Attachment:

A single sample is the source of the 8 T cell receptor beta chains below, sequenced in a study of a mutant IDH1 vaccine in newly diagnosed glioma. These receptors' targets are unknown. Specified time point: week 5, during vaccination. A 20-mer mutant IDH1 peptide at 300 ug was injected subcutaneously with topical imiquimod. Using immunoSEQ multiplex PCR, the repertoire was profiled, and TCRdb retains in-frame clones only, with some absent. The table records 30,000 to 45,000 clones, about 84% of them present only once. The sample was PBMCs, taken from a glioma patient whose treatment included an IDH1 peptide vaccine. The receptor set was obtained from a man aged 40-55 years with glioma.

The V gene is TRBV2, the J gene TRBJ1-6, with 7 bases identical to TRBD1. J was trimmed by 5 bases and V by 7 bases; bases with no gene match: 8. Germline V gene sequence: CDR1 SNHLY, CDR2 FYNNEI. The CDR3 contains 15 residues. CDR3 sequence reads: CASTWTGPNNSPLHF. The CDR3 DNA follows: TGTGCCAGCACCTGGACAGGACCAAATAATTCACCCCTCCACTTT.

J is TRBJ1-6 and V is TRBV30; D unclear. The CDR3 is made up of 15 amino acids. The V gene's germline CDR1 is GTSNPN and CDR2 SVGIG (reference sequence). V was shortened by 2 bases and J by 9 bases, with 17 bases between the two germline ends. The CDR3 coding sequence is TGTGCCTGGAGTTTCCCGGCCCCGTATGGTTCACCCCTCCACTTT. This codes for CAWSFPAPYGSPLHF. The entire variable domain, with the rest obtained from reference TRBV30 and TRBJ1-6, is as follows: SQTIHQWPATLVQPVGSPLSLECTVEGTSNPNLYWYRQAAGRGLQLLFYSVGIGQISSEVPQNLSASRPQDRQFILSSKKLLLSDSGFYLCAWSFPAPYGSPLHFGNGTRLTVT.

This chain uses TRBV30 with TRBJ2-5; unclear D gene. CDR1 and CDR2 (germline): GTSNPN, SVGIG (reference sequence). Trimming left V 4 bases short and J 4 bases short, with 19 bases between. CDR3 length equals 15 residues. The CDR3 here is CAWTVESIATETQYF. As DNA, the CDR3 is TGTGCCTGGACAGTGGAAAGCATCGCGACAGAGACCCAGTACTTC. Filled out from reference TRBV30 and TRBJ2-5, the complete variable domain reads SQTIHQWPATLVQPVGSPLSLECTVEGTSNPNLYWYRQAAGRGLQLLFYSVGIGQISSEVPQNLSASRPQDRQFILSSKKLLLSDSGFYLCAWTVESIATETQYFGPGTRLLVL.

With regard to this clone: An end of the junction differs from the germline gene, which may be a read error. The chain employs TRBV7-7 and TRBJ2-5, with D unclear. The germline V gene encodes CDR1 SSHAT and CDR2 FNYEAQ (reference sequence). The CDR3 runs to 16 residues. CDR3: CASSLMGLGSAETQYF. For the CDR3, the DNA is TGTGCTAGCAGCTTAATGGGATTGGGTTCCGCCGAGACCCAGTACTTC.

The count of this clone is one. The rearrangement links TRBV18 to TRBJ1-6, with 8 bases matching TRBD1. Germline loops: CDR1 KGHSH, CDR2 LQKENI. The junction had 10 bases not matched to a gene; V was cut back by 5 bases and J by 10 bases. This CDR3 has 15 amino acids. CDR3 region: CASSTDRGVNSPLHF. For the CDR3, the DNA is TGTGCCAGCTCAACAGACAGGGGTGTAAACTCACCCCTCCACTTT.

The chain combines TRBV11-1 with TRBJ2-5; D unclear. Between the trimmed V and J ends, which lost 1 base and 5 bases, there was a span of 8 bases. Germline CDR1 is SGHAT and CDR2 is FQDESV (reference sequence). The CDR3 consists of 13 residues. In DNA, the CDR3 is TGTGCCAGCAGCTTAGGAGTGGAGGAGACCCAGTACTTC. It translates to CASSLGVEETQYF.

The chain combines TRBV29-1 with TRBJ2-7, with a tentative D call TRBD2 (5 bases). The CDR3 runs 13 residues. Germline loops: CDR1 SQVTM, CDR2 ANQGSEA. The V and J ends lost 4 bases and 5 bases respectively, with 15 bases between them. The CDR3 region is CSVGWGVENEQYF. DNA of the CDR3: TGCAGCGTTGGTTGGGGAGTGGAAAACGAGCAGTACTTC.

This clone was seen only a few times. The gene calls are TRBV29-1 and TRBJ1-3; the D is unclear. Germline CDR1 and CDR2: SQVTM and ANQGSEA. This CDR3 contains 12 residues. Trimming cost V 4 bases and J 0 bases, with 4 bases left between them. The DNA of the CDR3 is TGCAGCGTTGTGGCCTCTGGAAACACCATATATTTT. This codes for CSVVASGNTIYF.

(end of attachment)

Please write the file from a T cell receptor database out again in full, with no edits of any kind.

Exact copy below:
A single sample is the source of the 8 T cell receptor beta chains below, sequenced in a study of a mutant IDH1 vaccine in newly diagnosed glioma. These receptors' targets are unknown. Specified time point: week 5, during vaccination. A 20-mer mutant IDH1 peptide at 300 ug was injected subcutaneously with topical imiquimod. Using immunoSEQ multiplex PCR, the repertoire was profiled, and TCRdb retains in-frame clones only, with some absent. The table records 30,000 to 45,000 clones, about 84% of them present only once. The sample was PBMCs, taken from a glioma patient whose treatment included an IDH1 peptide vaccine. The receptor set was obtained from a man aged 40-55 years with glioma.

The V gene is TRBV2, the J gene TRBJ1-6, with 7 bases identical to TRBD1. J was trimmed by 5 bases and V by 7 bases; bases with no gene match: 8. Germline V gene sequence: CDR1 SNHLY, CDR2 FYNNEI. The CDR3 contains 15 residues. CDR3 sequence reads: CASTWTGPNNSPLHF. The CDR3 DNA follows: TGTGCCAGCACCTGGACAGGACCAAATAATTCACCCCTCCACTTT.

J is TRBJ1-6 and V is TRBV30; D unclear. The CDR3 is made up of 15 amino acids. The V gene's germline CDR1 is GTSNPN and CDR2 SVGIG (reference sequence). V was shortened by 2 bases and J by 9 bases, with 17 bases between the two germline ends. The CDR3 coding sequence is TGTGCCTGGAGTTTCCCGGCCCCGTATGGTTCACCCCTCCACTTT. This codes for CAWSFPAPYGSPLHF. The entire variable domain, with the rest obtained from reference TRBV30 and TRBJ1-6, is as follows: SQTIHQWPATLVQPVGSPLSLECTVEGTSNPNLYWYRQAAGRGLQLLFYSVGIGQISSEVPQNLSASRPQDRQFILSSKKLLLSDSGFYLCAWSFPAPYGSPLHFGNGTRLTVT.

This chain uses TRBV30 with TRBJ2-5; unclear D gene. CDR1 and CDR2 (germline): GTSNPN, SVGIG (reference sequence). Trimming left V 4 bases short and J 4 bases short, with 19 bases between. CDR3 length equals 15 residues. The CDR3 here is CAWTVESIATETQYF. As DNA, the CDR3 is TGTGCCTGGACAGTGGAAAGCATCGCGACAGAGACCCAGTACTTC. Filled out from reference TRBV30 and TRBJ2-5, the complete variable domain reads SQTIHQWPATLVQPVGSPLSLECTVEGTSNPNLYWYRQAAGRGLQLLFYSVGIGQISSEVPQNLSASRPQDRQFILSSKKLLLSDSGFYLCAWTVESIATETQYFGPGTRLLVL.

With regard to this clone: An end of the junction differs from the germline gene, which may be a read error. The chain employs TRBV7-7 and TRBJ2-5, with D unclear. The germline V gene encodes CDR1 SSHAT and CDR2 FNYEAQ (reference sequence). The CDR3 runs to 16 residues. CDR3: CASSLMGLGSAETQYF. For the CDR3, the DNA is TGTGCTAGCAGCTTAATGGGATTGGGTTCCGCCGAGACCCAGTACTTC.

The count of this clone is one. The rearrangement links TRBV18 to TRBJ1-6, with 8 bases matching TRBD1. Germline loops: CDR1 KGHSH, CDR2 LQKENI. The junction had 10 bases not matched to a gene; V was cut back by 5 bases and J by 10 bases. This CDR3 has 15 amino acids. CDR3 region: CASSTDRGVNSPLHF. For the CDR3, the DNA is TGTGCCAGCTCAACAGACAGGGGTGTAAACTCACCCCTCCACTTT.

The chain combines TRBV11-1 with TRBJ2-5; D unclear. Between the trimmed V and J ends, which lost 1 base and 5 bases, there was a span of 8 bases. Germline CDR1 is SGHAT and CDR2 is FQDESV (reference sequence). The CDR3 consists of 13 residues. In DNA, the CDR3 is TGTGCCAGCAGCTTAGGAGTGGAGGAGACCCAGTACTTC. It translates to CASSLGVEETQYF.

The chain combines TRBV29-1 with TRBJ2-7, with a tentative D call TRBD2 (5 bases). The CDR3 runs 13 residues. Germline loops: CDR1 SQVTM, CDR2 ANQGSEA. The V and J ends lost 4 bases and 5 bases respectively, with 15 bases between them. The CDR3 region is CSVGWGVENEQYF. DNA of the CDR3: TGCAGCGTTGGTTGGGGAGTGGAAAACGAGCAGTACTTC.

This clone was seen only a few times. The gene calls are TRBV29-1 and TRBJ1-3; the D is unclear. Germline CDR1 and CDR2: SQVTM and ANQGSEA. This CDR3 contains 12 residues. Trimming cost V 4 bases and J 0 bases, with 4 bases left between them. The DNA of the CDR3 is TGCAGCGTTGTGGCCTCTGGAAACACCATATATTTT. This codes for CSVVASGNTIYF.